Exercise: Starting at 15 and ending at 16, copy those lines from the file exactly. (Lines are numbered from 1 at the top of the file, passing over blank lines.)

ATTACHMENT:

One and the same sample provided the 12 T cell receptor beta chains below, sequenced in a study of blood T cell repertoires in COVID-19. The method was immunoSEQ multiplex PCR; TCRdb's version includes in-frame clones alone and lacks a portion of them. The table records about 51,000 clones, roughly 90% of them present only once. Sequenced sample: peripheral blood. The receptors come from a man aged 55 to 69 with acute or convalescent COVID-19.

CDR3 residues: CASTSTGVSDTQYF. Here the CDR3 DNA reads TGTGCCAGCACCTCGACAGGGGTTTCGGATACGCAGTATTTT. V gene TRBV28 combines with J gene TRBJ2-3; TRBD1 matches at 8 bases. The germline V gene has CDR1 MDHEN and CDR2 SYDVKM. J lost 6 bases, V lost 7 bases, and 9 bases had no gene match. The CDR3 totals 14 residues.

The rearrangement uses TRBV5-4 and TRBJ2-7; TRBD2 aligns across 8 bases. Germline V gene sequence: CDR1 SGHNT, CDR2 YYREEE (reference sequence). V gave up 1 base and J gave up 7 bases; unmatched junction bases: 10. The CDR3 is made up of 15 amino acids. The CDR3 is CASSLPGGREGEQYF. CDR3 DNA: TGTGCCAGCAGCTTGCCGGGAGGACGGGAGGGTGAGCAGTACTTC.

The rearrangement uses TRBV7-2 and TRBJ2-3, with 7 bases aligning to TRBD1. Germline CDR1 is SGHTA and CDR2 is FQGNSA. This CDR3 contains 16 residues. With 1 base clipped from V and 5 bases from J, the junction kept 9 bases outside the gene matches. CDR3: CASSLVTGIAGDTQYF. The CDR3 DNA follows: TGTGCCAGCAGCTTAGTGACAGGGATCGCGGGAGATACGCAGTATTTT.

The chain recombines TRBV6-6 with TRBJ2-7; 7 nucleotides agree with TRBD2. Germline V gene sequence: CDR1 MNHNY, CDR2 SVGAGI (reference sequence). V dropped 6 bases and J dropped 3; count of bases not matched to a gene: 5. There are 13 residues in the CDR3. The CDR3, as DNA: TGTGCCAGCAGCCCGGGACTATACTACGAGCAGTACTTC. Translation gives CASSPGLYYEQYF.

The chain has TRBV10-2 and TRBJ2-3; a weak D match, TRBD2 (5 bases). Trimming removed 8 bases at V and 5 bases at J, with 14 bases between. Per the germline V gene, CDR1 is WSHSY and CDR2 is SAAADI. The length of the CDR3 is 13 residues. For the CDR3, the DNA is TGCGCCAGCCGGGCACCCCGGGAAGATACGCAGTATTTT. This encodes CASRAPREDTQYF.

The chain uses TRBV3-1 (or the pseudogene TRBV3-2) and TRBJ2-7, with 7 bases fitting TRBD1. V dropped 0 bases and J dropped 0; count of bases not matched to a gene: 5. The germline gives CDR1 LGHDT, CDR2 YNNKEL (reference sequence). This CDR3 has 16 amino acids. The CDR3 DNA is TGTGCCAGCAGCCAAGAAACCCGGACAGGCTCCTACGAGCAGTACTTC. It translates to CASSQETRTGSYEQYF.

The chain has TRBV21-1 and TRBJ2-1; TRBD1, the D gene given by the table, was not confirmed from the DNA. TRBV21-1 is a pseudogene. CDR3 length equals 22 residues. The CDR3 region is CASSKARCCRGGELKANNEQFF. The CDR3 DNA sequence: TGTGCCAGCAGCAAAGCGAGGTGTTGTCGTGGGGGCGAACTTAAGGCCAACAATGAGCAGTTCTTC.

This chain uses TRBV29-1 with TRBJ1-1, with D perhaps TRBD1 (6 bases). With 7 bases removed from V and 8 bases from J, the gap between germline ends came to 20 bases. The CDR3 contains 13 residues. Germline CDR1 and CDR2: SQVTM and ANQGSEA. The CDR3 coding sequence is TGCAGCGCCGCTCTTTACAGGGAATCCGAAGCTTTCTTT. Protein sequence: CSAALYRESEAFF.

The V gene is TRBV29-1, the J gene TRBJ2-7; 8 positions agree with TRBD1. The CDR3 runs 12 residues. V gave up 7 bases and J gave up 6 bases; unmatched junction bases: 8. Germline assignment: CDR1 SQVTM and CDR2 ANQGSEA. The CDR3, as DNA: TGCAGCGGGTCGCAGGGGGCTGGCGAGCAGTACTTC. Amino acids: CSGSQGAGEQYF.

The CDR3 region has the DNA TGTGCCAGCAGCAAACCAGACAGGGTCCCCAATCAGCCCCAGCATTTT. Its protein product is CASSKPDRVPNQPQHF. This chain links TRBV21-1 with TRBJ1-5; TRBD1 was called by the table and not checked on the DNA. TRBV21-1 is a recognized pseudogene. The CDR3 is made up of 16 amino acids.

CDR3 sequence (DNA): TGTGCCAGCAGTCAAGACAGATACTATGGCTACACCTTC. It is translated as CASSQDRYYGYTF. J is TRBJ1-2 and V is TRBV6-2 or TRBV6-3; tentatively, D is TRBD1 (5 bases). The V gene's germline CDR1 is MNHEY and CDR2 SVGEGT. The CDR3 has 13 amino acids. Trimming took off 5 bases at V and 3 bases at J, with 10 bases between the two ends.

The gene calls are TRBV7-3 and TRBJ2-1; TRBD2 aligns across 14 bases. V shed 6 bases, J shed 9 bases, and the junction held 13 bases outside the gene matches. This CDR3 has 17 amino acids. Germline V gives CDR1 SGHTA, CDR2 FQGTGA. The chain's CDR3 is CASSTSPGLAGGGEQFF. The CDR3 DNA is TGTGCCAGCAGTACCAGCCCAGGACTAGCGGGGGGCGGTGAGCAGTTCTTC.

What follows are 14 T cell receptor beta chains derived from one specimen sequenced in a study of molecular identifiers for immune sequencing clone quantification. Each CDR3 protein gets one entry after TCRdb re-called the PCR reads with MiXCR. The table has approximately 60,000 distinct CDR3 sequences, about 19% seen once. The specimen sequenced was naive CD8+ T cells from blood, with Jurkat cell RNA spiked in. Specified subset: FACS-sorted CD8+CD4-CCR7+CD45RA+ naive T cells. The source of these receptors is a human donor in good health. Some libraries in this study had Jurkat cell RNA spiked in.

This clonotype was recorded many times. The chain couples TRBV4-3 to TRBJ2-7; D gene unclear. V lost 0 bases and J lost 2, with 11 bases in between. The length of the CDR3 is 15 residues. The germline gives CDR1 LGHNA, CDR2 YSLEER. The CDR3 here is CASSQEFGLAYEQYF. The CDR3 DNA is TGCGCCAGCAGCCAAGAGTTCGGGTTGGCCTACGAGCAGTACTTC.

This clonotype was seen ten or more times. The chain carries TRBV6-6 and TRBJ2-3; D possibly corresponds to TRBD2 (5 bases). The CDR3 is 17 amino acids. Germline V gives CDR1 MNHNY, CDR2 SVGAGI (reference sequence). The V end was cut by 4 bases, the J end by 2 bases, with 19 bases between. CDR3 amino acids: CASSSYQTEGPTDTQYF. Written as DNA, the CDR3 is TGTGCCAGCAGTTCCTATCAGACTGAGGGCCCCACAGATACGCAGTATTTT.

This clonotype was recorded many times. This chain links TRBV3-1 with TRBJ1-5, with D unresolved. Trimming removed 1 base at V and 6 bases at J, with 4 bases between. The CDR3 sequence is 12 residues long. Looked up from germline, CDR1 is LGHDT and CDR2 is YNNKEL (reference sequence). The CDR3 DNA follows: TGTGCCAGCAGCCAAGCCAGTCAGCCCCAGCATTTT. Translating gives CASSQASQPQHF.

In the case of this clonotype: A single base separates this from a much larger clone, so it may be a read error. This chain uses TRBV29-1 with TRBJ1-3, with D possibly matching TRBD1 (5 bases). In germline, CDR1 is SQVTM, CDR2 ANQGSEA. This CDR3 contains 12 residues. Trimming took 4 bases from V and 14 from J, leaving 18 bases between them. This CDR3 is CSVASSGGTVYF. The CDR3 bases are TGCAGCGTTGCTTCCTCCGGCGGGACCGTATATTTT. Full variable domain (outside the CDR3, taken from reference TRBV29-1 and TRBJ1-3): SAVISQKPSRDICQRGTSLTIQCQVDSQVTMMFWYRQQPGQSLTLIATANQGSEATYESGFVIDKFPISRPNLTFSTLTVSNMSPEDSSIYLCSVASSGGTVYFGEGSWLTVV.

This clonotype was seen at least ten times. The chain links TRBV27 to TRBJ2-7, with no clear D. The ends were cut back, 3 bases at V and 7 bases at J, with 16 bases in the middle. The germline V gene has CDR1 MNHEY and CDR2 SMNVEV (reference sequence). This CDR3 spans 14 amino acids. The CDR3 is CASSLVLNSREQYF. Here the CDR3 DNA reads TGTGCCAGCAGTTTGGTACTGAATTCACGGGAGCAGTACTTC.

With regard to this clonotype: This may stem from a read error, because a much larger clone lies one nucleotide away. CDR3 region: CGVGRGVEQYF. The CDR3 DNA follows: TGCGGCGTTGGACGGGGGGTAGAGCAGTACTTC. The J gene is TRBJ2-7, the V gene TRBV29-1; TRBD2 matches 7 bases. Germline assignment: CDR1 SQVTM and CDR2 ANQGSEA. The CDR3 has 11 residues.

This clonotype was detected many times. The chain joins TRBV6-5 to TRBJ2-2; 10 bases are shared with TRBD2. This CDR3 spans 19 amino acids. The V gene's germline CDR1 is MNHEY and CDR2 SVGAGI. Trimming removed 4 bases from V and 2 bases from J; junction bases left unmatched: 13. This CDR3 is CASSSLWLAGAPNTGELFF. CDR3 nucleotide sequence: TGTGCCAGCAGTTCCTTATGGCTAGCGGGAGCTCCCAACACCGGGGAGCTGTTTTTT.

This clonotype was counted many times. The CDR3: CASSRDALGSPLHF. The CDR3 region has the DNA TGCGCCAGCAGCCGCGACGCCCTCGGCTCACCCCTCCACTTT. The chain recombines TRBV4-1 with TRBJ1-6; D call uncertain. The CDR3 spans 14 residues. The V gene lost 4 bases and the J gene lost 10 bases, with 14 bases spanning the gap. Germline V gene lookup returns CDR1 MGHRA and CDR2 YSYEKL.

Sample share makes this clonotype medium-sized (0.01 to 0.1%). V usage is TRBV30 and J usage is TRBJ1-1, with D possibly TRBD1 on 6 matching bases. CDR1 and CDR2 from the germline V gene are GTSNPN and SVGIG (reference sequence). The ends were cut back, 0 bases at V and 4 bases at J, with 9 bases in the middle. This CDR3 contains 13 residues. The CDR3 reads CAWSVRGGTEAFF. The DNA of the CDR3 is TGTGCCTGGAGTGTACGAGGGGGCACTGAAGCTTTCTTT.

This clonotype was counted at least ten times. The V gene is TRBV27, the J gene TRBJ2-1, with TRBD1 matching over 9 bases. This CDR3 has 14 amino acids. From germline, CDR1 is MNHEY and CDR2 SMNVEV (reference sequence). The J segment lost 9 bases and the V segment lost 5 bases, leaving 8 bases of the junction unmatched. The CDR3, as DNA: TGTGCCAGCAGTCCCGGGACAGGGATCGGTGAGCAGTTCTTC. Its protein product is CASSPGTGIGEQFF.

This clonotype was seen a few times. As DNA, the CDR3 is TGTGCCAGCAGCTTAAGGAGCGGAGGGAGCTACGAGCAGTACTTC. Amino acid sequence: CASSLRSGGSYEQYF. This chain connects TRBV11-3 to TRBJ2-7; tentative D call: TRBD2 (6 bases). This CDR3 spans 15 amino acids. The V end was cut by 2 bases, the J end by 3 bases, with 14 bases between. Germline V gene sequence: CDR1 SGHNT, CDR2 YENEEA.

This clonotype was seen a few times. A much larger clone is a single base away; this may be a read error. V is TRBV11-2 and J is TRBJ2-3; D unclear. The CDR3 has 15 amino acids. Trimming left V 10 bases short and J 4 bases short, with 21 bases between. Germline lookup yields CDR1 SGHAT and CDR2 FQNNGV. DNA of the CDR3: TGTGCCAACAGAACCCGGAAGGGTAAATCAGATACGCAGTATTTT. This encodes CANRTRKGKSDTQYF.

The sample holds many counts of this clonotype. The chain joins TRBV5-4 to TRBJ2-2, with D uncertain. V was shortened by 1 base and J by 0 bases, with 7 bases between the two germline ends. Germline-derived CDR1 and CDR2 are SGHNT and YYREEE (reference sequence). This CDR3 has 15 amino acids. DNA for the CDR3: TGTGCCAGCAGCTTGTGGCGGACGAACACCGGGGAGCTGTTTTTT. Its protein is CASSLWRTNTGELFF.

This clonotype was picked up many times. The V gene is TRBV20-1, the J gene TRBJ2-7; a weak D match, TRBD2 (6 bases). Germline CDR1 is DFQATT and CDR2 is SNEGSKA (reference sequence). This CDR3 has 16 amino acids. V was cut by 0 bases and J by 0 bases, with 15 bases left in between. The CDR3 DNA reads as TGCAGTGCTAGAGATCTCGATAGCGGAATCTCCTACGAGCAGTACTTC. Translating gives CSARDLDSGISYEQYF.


This clonotype was recorded many times. The chain couples TRBV4-3 to TRBJ2-7; D gene unclear. V lost 0 bases and J lost 2, with 11 bases in between. The length of the CDR3 is 15 residues. The germline gives CDR1 LGHNA, CDR2 YSLEER. The CDR3 here is CASSQEFGLAYEQYF. The CDR3 DNA is TGCGCCAGCAGCCAAGAGTTCGGGTTGGCCTACGAGCAGTACTTC.

This clonotype was seen ten or more times. The chain carries TRBV6-6 and TRBJ2-3; D possibly corresponds to TRBD2 (5 bases). The CDR3 is 17 amino acids. Germline V gives CDR1 MNHNY, CDR2 SVGAGI (reference sequence). The V end was cut by 4 bases, the J end by 2 bases, with 19 bases between. CDR3 amino acids: CASSSYQTEGPTDTQYF. Written as DNA, the CDR3 is TGTGCCAGCAGTTCCTATCAGACTGAGGGCCCCACAGATACGCAGTATTTT.